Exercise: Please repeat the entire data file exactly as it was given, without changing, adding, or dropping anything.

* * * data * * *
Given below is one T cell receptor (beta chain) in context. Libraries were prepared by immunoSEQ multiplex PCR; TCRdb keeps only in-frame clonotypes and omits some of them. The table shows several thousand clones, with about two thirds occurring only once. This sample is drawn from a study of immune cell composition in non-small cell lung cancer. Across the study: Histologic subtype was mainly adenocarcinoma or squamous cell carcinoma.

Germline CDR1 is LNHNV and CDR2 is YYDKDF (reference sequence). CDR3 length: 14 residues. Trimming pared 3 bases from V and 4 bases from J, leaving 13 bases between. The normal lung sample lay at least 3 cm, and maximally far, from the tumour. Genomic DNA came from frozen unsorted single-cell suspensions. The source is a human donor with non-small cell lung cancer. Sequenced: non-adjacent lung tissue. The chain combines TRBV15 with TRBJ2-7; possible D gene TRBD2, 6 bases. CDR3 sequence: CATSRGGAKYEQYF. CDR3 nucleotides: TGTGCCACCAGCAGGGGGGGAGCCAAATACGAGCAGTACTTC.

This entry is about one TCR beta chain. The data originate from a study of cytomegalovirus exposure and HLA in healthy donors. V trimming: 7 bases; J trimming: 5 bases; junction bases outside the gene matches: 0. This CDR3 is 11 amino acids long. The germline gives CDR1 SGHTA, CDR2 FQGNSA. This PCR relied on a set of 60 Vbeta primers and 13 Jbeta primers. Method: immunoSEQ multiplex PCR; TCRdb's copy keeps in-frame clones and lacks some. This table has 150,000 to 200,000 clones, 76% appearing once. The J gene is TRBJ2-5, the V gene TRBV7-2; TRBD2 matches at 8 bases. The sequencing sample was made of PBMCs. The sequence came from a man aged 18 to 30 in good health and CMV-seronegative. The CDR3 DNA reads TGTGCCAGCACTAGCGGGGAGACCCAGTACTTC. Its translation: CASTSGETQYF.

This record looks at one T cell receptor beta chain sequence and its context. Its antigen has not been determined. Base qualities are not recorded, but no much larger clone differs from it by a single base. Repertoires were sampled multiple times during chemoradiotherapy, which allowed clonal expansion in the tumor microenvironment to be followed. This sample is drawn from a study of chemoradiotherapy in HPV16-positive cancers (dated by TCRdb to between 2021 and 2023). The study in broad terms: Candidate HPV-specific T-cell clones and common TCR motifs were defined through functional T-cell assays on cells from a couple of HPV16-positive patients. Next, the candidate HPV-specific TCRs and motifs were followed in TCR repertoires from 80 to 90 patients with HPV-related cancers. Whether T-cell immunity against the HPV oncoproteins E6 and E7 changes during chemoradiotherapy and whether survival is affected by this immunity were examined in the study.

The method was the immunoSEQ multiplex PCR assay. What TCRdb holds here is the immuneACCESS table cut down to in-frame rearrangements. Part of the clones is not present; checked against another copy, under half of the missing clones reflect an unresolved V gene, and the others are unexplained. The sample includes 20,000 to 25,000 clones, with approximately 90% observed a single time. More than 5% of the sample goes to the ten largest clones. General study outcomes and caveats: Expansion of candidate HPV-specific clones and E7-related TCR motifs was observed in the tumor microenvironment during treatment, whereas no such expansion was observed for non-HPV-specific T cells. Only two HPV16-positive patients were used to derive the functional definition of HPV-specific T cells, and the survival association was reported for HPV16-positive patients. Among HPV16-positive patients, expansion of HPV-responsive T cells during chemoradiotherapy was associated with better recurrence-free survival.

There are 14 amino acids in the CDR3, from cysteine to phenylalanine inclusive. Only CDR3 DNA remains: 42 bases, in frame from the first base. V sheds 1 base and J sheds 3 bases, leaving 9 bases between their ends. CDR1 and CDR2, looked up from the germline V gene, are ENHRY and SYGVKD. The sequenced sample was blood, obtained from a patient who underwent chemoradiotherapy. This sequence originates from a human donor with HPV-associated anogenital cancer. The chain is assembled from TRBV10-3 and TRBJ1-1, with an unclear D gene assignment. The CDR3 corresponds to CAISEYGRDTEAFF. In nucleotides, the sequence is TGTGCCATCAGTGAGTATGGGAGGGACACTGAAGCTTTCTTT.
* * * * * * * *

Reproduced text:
Given below is one T cell receptor (beta chain) in context. Libraries were prepared by immunoSEQ multiplex PCR; TCRdb keeps only in-frame clonotypes and omits some of them. The table shows several thousand clones, with about two thirds occurring only once. This sample is drawn from a study of immune cell composition in non-small cell lung cancer. Across the study: Histologic subtype was mainly adenocarcinoma or squamous cell carcinoma.

Germline CDR1 is LNHNV and CDR2 is YYDKDF (reference sequence). CDR3 length: 14 residues. Trimming pared 3 bases from V and 4 bases from J, leaving 13 bases between. The normal lung sample lay at least 3 cm, and maximally far, from the tumour. Genomic DNA came from frozen unsorted single-cell suspensions. The source is a human donor with non-small cell lung cancer. Sequenced: non-adjacent lung tissue. The chain combines TRBV15 with TRBJ2-7; possible D gene TRBD2, 6 bases. CDR3 sequence: CATSRGGAKYEQYF. CDR3 nucleotides: TGTGCCACCAGCAGGGGGGGAGCCAAATACGAGCAGTACTTC.

This entry is about one TCR beta chain. The data originate from a study of cytomegalovirus exposure and HLA in healthy donors. V trimming: 7 bases; J trimming: 5 bases; junction bases outside the gene matches: 0. This CDR3 is 11 amino acids long. The germline gives CDR1 SGHTA, CDR2 FQGNSA. This PCR relied on a set of 60 Vbeta primers and 13 Jbeta primers. Method: immunoSEQ multiplex PCR; TCRdb's copy keeps in-frame clones and lacks some. This table has 150,000 to 200,000 clones, 76% appearing once. The J gene is TRBJ2-5, the V gene TRBV7-2; TRBD2 matches at 8 bases. The sequencing sample was made of PBMCs. The sequence came from a man aged 18 to 30 in good health and CMV-seronegative. The CDR3 DNA reads TGTGCCAGCACTAGCGGGGAGACCCAGTACTTC. Its translation: CASTSGETQYF.

This record looks at one T cell receptor beta chain sequence and its context. Its antigen has not been determined. Base qualities are not recorded, but no much larger clone differs from it by a single base. Repertoires were sampled multiple times during chemoradiotherapy, which allowed clonal expansion in the tumor microenvironment to be followed. This sample is drawn from a study of chemoradiotherapy in HPV16-positive cancers (dated by TCRdb to between 2021 and 2023). The study in broad terms: Candidate HPV-specific T-cell clones and common TCR motifs were defined through functional T-cell assays on cells from a couple of HPV16-positive patients. Next, the candidate HPV-specific TCRs and motifs were followed in TCR repertoires from 80 to 90 patients with HPV-related cancers. Whether T-cell immunity against the HPV oncoproteins E6 and E7 changes during chemoradiotherapy and whether survival is affected by this immunity were examined in the study.

The method was the immunoSEQ multiplex PCR assay. What TCRdb holds here is the immuneACCESS table cut down to in-frame rearrangements. Part of the clones is not present; checked against another copy, under half of the missing clones reflect an unresolved V gene, and the others are unexplained. The sample includes 20,000 to 25,000 clones, with approximately 90% observed a single time. More than 5% of the sample goes to the ten largest clones. General study outcomes and caveats: Expansion of candidate HPV-specific clones and E7-related TCR motifs was observed in the tumor microenvironment during treatment, whereas no such expansion was observed for non-HPV-specific T cells. Only two HPV16-positive patients were used to derive the functional definition of HPV-specific T cells, and the survival association was reported for HPV16-positive patients. Among HPV16-positive patients, expansion of HPV-responsive T cells during chemoradiotherapy was associated with better recurrence-free survival.

There are 14 amino acids in the CDR3, from cysteine to phenylalanine inclusive. Only CDR3 DNA remains: 42 bases, in frame from the first base. V sheds 1 base and J sheds 3 bases, leaving 9 bases between their ends. CDR1 and CDR2, looked up from the germline V gene, are ENHRY and SYGVKD. The sequenced sample was blood, obtained from a patient who underwent chemoradiotherapy. This sequence originates from a human donor with HPV-associated anogenital cancer. The chain is assembled from TRBV10-3 and TRBJ1-1, with an unclear D gene assignment. The CDR3 corresponds to CAISEYGRDTEAFF. In nucleotides, the sequence is TGTGCCATCAGTGAGTATGGGAGGGACACTGAAGCTTTCTTT.